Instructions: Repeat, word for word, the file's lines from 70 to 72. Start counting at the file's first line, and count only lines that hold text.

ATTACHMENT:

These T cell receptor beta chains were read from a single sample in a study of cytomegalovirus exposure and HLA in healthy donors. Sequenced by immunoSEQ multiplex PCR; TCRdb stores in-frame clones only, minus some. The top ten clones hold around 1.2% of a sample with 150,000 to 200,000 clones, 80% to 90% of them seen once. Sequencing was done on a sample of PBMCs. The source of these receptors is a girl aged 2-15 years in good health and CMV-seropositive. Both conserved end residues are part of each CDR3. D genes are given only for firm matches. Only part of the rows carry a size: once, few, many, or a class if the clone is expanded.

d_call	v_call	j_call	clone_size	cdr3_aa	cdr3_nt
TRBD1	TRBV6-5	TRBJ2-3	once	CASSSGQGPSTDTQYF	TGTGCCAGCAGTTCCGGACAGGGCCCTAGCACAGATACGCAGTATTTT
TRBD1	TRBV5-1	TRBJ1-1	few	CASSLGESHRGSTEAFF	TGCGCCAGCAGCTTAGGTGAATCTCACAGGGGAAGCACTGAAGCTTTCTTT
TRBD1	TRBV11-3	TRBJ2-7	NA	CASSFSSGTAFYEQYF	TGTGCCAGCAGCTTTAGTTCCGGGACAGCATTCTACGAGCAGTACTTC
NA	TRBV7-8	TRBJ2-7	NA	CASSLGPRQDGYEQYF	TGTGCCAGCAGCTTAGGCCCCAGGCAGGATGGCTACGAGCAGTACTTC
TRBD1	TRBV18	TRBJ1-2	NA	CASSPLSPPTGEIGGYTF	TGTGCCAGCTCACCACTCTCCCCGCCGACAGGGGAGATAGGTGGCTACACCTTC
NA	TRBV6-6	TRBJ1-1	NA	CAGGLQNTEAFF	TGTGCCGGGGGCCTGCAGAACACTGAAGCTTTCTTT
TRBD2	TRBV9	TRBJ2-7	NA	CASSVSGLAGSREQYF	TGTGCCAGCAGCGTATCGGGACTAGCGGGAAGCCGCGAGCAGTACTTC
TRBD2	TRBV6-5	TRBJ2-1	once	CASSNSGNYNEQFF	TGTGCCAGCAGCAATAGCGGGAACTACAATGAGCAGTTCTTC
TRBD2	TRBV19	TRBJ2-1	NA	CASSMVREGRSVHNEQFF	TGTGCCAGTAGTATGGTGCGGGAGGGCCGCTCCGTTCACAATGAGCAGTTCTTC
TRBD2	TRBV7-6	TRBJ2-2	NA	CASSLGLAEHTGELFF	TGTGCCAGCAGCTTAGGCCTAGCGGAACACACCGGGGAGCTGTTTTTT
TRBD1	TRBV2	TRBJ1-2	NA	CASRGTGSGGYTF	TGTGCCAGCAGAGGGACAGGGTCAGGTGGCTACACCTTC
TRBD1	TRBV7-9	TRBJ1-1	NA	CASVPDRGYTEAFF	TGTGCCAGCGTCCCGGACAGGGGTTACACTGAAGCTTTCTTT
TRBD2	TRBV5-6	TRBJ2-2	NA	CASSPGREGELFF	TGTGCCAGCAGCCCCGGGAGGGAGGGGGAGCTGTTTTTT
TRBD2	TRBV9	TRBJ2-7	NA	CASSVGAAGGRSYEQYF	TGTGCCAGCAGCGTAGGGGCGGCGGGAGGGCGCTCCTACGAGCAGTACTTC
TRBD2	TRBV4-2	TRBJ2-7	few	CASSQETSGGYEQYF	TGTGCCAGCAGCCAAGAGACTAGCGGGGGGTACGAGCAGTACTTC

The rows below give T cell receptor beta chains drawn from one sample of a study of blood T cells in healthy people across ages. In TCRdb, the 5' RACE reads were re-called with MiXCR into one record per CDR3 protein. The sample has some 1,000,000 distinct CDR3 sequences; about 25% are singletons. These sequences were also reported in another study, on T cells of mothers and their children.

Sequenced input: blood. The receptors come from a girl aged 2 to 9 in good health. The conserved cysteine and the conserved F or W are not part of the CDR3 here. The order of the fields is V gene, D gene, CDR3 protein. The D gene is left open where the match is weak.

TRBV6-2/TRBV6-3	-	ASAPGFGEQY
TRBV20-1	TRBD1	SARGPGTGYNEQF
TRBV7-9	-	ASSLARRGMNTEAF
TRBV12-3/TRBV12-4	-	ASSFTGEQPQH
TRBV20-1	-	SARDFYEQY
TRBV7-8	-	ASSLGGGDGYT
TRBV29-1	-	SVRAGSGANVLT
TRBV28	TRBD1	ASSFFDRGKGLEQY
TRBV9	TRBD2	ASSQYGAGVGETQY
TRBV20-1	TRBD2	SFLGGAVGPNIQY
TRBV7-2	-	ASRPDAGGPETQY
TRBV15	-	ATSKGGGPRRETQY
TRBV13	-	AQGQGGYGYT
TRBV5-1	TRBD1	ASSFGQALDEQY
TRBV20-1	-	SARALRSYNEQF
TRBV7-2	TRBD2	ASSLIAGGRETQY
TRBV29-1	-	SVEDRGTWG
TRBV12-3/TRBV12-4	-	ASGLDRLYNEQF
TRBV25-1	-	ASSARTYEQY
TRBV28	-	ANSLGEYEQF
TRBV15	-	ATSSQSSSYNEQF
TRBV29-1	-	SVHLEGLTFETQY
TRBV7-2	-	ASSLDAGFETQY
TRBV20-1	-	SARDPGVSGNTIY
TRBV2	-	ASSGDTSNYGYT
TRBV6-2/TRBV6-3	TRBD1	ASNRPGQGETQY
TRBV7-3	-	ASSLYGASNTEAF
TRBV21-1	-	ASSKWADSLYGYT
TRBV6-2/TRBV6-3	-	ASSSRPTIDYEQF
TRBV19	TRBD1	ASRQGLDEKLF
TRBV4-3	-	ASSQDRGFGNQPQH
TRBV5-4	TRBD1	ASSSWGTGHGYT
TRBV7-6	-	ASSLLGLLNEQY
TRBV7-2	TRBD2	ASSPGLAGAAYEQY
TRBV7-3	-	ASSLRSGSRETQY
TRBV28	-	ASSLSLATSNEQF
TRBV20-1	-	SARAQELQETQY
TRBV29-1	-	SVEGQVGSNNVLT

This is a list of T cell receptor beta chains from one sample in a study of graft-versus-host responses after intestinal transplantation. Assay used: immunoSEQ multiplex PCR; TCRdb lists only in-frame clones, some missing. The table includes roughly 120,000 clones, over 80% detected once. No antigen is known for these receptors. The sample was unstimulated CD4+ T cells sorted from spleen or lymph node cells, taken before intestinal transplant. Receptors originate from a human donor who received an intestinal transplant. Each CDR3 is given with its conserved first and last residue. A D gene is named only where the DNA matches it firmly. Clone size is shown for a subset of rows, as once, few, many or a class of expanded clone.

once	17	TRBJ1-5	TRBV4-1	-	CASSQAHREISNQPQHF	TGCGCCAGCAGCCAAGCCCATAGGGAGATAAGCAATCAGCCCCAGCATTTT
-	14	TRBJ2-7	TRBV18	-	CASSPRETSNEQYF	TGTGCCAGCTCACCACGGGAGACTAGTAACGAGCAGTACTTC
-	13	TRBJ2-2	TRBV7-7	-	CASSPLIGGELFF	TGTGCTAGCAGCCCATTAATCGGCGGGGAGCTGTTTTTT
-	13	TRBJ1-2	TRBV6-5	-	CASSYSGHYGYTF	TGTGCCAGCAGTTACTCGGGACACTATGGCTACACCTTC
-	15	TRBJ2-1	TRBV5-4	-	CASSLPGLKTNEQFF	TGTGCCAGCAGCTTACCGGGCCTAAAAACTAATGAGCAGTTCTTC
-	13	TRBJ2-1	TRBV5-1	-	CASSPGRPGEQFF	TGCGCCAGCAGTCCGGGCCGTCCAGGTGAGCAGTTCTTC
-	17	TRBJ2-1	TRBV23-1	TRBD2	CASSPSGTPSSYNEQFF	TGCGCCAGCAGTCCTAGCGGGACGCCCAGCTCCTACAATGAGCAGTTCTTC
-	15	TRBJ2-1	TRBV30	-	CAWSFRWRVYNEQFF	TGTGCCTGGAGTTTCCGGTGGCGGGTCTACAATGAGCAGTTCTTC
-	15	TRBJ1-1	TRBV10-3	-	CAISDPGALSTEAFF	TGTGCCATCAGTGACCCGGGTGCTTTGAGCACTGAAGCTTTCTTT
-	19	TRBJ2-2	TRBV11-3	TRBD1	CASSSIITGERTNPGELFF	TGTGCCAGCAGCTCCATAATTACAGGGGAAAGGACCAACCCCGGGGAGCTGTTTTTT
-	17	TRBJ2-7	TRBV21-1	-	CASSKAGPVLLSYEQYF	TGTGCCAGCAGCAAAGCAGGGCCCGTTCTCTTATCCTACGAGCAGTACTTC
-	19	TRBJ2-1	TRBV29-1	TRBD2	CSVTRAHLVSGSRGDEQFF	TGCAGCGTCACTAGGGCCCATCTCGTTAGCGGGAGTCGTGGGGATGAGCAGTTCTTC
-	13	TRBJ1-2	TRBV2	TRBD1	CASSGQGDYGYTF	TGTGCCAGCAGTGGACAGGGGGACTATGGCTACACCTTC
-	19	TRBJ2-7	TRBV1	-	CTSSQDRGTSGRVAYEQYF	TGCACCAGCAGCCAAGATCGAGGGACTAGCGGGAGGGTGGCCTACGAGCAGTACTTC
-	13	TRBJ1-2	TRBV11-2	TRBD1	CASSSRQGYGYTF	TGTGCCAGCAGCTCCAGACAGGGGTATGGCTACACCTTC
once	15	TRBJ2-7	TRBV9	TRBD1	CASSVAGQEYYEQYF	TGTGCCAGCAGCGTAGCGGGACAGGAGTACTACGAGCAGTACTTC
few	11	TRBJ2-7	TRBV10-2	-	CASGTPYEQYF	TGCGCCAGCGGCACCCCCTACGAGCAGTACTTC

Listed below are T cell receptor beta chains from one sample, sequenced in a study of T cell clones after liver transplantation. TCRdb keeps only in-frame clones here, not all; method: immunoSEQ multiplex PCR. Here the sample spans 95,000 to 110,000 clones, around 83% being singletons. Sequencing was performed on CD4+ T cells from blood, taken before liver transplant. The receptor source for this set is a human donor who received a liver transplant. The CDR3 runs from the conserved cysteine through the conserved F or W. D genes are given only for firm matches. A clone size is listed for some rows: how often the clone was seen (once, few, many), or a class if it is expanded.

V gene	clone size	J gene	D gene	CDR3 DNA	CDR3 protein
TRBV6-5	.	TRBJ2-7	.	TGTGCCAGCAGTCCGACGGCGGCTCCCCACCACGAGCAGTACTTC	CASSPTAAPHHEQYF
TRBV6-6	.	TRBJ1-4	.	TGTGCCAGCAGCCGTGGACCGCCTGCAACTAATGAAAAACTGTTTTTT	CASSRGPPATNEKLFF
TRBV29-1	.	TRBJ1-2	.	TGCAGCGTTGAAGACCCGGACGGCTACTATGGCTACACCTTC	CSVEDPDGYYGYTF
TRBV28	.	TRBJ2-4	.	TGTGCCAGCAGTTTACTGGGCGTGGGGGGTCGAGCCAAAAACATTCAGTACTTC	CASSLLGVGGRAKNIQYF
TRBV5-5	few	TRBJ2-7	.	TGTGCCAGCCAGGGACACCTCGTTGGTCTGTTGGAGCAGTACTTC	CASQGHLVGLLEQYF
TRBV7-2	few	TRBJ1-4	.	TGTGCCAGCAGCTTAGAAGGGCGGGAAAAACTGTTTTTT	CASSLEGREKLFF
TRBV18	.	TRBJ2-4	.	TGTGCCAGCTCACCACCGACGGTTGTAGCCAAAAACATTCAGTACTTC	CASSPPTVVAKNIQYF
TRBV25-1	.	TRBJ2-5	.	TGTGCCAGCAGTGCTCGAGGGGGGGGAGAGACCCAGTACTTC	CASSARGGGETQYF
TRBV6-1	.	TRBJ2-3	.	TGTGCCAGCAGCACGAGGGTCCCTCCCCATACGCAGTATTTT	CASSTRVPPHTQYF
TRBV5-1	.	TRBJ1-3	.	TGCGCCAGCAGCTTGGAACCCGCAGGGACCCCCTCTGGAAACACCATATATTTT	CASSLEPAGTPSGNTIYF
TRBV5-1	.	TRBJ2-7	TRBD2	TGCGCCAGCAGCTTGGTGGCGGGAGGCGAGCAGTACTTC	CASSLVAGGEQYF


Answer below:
-	19	TRBJ2-1	TRBV29-1	TRBD2	CSVTRAHLVSGSRGDEQFF	TGCAGCGTCACTAGGGCCCATCTCGTTAGCGGGAGTCGTGGGGATGAGCAGTTCTTC
-	13	TRBJ1-2	TRBV2	TRBD1	CASSGQGDYGYTF	TGTGCCAGCAGTGGACAGGGGGACTATGGCTACACCTTC
-	19	TRBJ2-7	TRBV1	-	CTSSQDRGTSGRVAYEQYF	TGCACCAGCAGCCAAGATCGAGGGACTAGCGGGAGGGTGGCCTACGAGCAGTACTTC